Again I say to you, if two of you agree on earth about anything they ask, it will be done for them by my Father in heaven.
For where two or three are gathered in my name, there am I among them” [MATTHEW 18:15-20].
How is it that we read these instructions, give general assent to what they say and then ignore them when we are upset?
Church members appear often to imagine that the Master said, “If your brother sins against you, go and tell a few others so that they can pray with you.”
It seems immaterial whether we imagine our brother (or our sister) has sinned against us; what matters is that we feel as if they sinned against us.
We want to gather our posse to do what Jesus commanded; forget about gaining a brother!
We want justification, not reconciliation.
Perhaps it is because we don’t believe obedience will work in our favour.
Assuredly, our actions appear to be tinged with pride, coloured with arrogance and an exaggerated self-importance.
More likely, we act as we do because of cowardice; we really want someone else to do what we know has the potential for conflict.
Surely you know that I am speaking with great sarcasm.
If we are reluctant to confront fellow members of the assembly, despite knowing what Jesus taught, then our reluctance to accord such courtesy to elders has to be the stuff of legend!
Even as I speak, throughout the nation there are church families having roast pastor for lunch.
Some dear little saint of God is complaining even now, “He didn’t even shake my hand!”
Another is grousing about some statement made during the message which didn’t quite set right with him.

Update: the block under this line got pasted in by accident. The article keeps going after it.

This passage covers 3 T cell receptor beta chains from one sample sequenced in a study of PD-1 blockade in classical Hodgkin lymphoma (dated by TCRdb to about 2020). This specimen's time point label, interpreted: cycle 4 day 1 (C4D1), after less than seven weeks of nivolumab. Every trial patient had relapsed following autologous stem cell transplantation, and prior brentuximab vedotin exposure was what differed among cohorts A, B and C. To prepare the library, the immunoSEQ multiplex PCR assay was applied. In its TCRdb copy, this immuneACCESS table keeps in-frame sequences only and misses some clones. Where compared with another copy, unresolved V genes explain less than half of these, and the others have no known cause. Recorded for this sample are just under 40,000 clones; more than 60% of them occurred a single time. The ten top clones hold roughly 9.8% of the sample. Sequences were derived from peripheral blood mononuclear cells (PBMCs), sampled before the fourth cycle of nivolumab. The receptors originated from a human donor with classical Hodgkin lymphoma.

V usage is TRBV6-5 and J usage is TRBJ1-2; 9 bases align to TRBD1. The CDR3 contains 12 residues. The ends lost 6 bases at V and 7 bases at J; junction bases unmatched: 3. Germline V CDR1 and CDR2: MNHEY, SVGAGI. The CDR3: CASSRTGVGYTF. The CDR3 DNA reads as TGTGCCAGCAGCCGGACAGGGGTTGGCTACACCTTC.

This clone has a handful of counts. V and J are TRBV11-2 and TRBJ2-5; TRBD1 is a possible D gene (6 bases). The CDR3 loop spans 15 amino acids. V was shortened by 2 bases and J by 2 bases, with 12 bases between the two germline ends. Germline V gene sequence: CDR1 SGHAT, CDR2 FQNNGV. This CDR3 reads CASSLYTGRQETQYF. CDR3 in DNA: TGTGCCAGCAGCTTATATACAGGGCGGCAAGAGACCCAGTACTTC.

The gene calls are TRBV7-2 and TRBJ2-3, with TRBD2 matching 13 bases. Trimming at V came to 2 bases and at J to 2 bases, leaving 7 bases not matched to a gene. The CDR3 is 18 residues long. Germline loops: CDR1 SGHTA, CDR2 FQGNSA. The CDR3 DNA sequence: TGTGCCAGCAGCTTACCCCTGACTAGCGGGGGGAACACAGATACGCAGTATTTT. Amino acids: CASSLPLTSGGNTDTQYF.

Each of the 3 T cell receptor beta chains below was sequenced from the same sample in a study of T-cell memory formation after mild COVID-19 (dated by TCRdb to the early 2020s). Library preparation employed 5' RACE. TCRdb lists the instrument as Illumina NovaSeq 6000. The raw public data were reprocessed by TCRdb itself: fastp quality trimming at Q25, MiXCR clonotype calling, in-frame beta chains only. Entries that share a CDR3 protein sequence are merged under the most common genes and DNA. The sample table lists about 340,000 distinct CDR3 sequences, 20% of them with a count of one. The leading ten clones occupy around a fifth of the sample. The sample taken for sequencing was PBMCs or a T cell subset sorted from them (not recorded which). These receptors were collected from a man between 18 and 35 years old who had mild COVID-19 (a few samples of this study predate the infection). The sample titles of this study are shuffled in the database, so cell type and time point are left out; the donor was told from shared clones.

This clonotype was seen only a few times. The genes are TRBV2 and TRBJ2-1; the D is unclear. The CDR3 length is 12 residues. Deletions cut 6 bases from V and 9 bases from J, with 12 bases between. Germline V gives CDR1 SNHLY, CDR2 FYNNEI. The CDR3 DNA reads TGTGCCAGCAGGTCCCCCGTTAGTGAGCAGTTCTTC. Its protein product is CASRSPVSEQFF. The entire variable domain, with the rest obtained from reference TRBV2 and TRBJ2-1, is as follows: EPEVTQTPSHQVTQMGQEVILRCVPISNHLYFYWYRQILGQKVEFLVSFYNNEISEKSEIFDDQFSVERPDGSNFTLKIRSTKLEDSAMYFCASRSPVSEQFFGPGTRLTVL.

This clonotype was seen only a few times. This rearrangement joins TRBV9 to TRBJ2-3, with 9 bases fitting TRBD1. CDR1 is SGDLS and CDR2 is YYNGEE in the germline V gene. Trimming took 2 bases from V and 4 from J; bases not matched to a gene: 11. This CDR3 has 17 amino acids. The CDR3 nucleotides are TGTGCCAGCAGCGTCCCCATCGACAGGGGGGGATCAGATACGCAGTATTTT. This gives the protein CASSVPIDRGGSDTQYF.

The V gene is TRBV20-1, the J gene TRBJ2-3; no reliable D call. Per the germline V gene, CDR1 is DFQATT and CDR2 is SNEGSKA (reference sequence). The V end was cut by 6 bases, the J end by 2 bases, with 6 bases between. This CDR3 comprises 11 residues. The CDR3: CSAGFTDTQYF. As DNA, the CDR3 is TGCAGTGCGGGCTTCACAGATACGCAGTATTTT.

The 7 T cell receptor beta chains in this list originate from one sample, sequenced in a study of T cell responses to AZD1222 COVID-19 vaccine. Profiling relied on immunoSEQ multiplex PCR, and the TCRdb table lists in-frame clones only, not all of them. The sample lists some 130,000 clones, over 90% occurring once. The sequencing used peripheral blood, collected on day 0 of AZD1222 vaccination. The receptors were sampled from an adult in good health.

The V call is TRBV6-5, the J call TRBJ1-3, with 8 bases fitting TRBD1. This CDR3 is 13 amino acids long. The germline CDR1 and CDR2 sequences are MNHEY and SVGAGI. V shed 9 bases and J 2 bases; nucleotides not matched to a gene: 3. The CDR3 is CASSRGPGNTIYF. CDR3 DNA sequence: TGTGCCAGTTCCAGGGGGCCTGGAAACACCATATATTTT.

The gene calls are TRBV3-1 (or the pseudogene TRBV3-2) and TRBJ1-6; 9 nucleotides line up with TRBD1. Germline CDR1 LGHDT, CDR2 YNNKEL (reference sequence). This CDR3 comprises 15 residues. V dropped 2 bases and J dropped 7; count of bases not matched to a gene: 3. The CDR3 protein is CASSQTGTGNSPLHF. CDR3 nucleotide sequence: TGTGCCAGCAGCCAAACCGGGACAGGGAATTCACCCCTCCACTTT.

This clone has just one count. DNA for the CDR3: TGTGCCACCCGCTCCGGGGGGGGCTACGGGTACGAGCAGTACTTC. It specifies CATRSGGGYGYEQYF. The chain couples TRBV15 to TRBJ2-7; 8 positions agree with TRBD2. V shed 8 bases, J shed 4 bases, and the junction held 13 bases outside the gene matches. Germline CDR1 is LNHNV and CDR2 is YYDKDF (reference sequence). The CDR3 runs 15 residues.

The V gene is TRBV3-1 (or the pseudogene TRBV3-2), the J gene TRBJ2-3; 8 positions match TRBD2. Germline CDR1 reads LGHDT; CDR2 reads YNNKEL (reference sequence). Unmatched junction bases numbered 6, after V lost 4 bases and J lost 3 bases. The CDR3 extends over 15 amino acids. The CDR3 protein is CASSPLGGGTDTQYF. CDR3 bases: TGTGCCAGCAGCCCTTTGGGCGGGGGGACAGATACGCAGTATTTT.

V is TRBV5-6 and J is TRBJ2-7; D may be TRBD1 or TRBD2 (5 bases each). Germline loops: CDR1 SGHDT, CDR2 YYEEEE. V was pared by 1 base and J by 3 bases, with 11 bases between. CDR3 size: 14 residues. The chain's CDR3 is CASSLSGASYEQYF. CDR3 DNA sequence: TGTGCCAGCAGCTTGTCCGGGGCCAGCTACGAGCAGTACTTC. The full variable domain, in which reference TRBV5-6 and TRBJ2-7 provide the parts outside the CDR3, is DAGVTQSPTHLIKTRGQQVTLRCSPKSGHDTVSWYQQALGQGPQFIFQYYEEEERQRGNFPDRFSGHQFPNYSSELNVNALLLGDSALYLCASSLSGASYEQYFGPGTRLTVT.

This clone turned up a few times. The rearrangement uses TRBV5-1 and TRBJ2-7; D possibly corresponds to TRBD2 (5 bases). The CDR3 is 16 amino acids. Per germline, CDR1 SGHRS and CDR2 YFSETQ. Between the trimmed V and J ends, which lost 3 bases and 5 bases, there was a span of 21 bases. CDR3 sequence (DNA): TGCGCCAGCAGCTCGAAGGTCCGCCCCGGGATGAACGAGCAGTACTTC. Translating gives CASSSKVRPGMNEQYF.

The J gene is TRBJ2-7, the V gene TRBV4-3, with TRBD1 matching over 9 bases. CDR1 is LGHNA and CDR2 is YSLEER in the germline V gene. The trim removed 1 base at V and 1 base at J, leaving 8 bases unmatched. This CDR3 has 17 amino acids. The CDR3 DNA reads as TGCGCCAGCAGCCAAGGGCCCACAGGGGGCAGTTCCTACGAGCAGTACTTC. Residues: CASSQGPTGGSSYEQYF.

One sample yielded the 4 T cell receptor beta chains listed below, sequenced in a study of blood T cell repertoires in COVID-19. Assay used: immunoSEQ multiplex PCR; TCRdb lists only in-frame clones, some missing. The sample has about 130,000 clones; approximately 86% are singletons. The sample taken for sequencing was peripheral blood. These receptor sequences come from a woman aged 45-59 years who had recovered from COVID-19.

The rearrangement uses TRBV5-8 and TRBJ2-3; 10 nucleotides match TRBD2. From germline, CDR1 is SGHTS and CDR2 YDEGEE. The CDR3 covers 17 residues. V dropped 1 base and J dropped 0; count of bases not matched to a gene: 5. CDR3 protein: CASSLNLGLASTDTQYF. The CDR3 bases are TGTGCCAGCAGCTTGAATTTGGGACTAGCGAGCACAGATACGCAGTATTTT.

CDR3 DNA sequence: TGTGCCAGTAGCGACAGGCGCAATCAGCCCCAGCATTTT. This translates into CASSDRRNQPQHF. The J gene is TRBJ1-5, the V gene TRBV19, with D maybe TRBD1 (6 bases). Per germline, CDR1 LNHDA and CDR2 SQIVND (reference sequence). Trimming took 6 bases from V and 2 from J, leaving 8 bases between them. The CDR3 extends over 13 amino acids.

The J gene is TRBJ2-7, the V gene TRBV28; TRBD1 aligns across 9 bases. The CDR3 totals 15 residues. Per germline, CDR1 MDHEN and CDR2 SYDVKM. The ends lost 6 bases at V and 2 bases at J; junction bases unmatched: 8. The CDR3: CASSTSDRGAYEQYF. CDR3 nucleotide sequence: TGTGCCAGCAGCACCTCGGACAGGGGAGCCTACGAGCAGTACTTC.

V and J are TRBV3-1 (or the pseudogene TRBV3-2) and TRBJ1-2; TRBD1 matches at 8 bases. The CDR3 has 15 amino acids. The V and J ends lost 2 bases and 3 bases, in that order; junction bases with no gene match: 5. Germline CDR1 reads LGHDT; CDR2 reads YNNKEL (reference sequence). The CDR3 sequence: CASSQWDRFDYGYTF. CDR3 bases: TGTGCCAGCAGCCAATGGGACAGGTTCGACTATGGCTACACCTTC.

Another is whining because she didn’t get the recognition she imagined was her due.
I can remember a woman who assembled her posse because she didn’t agree with something I taught.
She and her posse chose to confront me during a Sunday School class as I was teaching.
I patiently pointed to the Scriptures in answer to her challenge, stating from the Word the basis for what I taught.
Then, I asked her for the Scripture supporting her position.
“That’s why I don’t like to talk to you,” she exclaimed!
“You won’t listen to anybody!” Her posse agreed with her.
Confronted by such irrational demands, I recalled the words of Luther.
“Unless I shall be convinced by proofs from the Scriptures, or evident reason (for I trust neither Pope nor councils alone, since it is certain that they have very often erred and contradicted themselves), I am bound by the Scriptures which I have adduced and my conscience is bound to the words of God.” [2] Though Luther was resisting the efforts of the papal legate to recant what he had written, the stance applies to the whole teaching of the Word.
To be certain, an elder is responsible to live a holy and godly life.
This is true for all Christians, just as Peter has written.
“Maintain good conduct among the non-Christians, so that though they now malign you as wrongdoers, they may see your good deeds and glorify God when he appears” [1 PETER 2:12 NET BIBLE].
Peter’s words echo those Paul penned to Titus, “Show yourself in all respects to be a model of good works, and in your teaching show integrity, dignity, and sound speech that cannot be condemned, so that an opponent may be put to shame, having nothing evil to say about us” [TITUS 2:7-8].
Did you notice the phrase, “except on the evidence of two or three witnesses?”
I don’t wish to leave the impression that elders are untouchable—they must be held to account just as every other member of the assembly is to be held to account.